With the debate on a Kericho hotel that threw out a legislator and her husband for failure to produce a marriage certificate still raging, another investor in Voi is courting the controversy.
“Is she your wife?” This is the first question one is asked when you check in at Victory Guest House, a three-star hotel in Voi town. Your answer to this question will determine whether you will spend the night at the facility or you will be thrown out to seek accommodation elsewhere.
The owner Rose Rugendo says only married couples and single people are allowed to spend the night in the guest house. To ensure that the rule is strictly followed, a large plaque is hanged at the reception area with the rules clearly spelt out for all to see.
“Please note that only married couples and singles are allowed in the rooms,” reads part of the message.
The debate on hotels and lodges’ right to admission came to the fore last week after Laikipia Woman Rep Catherine Waruguru threatened to sue a Kericho hotel for turning her away for failing to produce a marriage certificate before they are allowed to spend the night there.
While the matter has generated intense debate with some people backing the hotel and others supporting the legislator, Rugendo says such backlash is not new to her. She has applied the rule for the past 17 years and does not intend to stop.
The two-storey guest house is known for its strict adherence to rules, almost puritan morality that has seen the owner receive a barrage of insults and ridicule from angry lodgers who are turned away at the dead of the night for failing to comply.
The proprietor, who is also a pastor shrugs off the insults saying she cannot compromise her religious beliefs to satisfy the whims of randy men.
“I made a promise to God while hawking bananas in Voi town that if he ever blessed me with a good business, I will use half of the money I get to spread His gospel. He gave me this,” she said pointing at the guest house.
Her story is a testimony that hard work and resilience pay. In 1984 while working at Castle Hotel in Mombasa, a gemstone-prospecting tourist expressed a wish to deal in the precious stones. Smelling a business opportunity, she left for Voi where she ended up living in squalor at one of the slums and had to hawk bananas and fruits to survive.
It was not until 1993 that a businessman she had prayed for gifted her with a small plot as a gratitude for her prayers.
She knew God had answered her prayers. She later built the two-storey building that became one of the most sought-after premise by business people because of its strategic location.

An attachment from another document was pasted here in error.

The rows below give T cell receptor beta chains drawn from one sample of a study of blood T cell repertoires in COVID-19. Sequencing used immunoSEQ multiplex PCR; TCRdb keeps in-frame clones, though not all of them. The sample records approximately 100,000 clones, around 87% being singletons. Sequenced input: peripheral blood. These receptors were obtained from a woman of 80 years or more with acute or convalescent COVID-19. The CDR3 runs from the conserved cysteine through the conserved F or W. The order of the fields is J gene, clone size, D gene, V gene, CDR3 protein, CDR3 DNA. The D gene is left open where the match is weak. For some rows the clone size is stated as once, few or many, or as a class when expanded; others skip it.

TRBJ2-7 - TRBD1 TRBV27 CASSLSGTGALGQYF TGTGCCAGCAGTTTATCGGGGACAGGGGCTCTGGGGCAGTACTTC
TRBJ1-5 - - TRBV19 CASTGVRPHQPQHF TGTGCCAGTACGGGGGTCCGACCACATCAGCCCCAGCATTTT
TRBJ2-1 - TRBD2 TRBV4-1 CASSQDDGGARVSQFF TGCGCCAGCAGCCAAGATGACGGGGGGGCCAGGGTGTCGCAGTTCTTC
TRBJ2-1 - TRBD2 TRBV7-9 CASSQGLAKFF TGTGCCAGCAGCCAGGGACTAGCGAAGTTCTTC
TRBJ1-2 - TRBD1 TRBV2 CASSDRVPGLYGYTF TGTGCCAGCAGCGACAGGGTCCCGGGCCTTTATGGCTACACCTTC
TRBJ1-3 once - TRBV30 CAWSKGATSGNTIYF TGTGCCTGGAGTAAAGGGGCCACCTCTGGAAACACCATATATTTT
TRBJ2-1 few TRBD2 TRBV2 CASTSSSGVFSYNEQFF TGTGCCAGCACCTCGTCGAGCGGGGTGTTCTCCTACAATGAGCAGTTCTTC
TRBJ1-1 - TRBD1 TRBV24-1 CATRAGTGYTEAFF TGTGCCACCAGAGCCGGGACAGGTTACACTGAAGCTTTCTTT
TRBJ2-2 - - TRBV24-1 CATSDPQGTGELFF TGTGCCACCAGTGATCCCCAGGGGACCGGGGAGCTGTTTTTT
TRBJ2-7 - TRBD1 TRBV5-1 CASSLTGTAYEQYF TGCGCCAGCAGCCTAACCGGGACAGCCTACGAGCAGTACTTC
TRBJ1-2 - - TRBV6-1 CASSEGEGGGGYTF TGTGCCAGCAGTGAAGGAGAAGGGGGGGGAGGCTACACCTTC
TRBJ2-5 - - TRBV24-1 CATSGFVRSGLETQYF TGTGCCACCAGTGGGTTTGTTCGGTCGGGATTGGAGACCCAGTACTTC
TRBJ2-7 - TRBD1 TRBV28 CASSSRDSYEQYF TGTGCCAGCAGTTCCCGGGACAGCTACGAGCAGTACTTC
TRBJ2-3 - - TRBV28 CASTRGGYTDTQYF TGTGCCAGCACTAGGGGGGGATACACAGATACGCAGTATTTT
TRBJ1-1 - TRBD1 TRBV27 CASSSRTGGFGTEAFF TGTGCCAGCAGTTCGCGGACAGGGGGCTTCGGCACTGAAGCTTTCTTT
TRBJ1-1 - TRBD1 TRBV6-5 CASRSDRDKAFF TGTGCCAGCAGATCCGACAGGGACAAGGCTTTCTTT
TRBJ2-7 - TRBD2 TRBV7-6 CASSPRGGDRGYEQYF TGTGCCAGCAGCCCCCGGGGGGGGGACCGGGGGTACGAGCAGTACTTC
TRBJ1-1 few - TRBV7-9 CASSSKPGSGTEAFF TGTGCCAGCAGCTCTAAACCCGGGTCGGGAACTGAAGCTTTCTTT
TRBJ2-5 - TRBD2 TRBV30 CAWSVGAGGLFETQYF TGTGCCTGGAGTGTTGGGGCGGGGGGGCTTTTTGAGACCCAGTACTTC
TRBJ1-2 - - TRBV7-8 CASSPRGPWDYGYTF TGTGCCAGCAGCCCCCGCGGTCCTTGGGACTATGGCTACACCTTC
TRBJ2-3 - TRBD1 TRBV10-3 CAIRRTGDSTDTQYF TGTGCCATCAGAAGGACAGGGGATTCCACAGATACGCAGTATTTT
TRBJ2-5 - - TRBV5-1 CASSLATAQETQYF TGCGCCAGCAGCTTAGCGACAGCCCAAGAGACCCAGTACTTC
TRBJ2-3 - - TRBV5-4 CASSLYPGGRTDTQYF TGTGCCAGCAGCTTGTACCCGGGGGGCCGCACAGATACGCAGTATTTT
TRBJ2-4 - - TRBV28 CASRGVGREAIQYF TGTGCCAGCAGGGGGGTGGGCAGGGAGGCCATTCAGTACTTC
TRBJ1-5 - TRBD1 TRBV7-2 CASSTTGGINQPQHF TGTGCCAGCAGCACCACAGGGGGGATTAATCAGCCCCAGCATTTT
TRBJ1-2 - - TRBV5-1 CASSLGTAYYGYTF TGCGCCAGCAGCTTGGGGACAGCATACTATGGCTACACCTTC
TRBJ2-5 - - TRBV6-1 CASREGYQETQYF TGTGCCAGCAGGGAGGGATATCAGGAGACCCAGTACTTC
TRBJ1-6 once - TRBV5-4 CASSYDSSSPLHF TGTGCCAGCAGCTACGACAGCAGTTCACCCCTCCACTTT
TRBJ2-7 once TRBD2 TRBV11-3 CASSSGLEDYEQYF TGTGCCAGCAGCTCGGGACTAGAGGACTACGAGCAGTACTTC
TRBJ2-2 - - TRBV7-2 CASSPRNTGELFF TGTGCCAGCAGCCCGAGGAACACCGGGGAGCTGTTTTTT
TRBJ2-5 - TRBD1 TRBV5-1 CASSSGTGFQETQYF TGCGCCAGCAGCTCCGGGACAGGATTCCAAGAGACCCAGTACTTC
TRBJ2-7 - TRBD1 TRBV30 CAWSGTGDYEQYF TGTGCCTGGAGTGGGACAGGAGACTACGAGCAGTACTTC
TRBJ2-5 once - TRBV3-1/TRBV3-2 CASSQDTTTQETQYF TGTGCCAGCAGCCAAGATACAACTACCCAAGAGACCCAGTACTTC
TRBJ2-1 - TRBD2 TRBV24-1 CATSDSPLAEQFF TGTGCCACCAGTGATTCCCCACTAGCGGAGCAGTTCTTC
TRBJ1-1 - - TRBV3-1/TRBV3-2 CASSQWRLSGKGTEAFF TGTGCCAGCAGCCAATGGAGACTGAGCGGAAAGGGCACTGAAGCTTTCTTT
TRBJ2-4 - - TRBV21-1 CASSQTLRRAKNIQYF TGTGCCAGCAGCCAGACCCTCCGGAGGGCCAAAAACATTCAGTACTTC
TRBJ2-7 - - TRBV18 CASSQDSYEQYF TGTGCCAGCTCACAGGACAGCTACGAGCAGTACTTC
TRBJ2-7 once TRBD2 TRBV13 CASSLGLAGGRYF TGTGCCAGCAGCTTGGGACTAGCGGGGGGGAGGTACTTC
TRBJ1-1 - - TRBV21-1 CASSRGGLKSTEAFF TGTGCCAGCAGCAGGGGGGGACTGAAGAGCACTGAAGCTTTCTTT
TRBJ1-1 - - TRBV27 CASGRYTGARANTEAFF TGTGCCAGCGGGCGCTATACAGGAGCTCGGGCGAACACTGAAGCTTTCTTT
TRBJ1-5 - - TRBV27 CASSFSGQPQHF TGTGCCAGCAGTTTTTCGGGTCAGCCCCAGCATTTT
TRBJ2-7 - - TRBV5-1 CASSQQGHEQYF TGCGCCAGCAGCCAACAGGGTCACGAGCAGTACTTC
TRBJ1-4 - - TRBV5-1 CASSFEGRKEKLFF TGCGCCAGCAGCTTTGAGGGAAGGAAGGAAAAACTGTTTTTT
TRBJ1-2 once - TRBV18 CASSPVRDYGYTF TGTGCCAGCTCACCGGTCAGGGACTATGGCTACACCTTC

Despite making it big, Rugendo says she will never forgot her promise to God.
“I cannot use dirty money to do God’s work. Half of what I get here goes to evangelisation, building of churches and helping widows while the other half is for my children,” she said.
However, unlike the Kericho hotel, she doesn’t demand a marriage certificate. She holds a man’s answer to the marital query as the truth and says she is absolved of any blame if he tells lies. “If he lies that the woman he is accompanied with is his wife, it is over to him and his God,” she said.
But it is not just promiscuity and other “immoral acts” that suffer the brunt of Rugendo’s strict religious doctrines.
Businessmen and women operating in her building are not spared either. They are under strict instructions not to stock anything that offends her faith. Items such as condoms, cigarettes, wines and spirits, beer and miraa are forbidden. She says she is God’s ambassador and as such, her life, property and behaviour should all reflect what she believes in. “Such stuff cannot be stocked here. I have a duty to preserve life,” she said.
However, she says that her rules are not discriminatory but are meant to help save marriages and reduce spread of venereal diseases adding that some people she had turned away often come back to thank her for “bringing them back to their senses.”
Residents are divided over her strict rules. While some say some rules are not good for business, others support her saying that she is living her faith.
Anarose Mwashighadi, a trader in the town says Rugendo is not a hypocrite as she conducts her business the way she lives her life. She says while most saved people don’t care how their businesses are run, others are very careful to avoid sending a bad image. But Boniface Ngea, a boda boda rider, thinks otherwise.
“A business should not be operated like a church. Open-door policy is better to accommodate people from all walks of life,” he said adding: “It’s unfair to bar me from your premises yet I am paying. My money should be the key to admission”. – KNA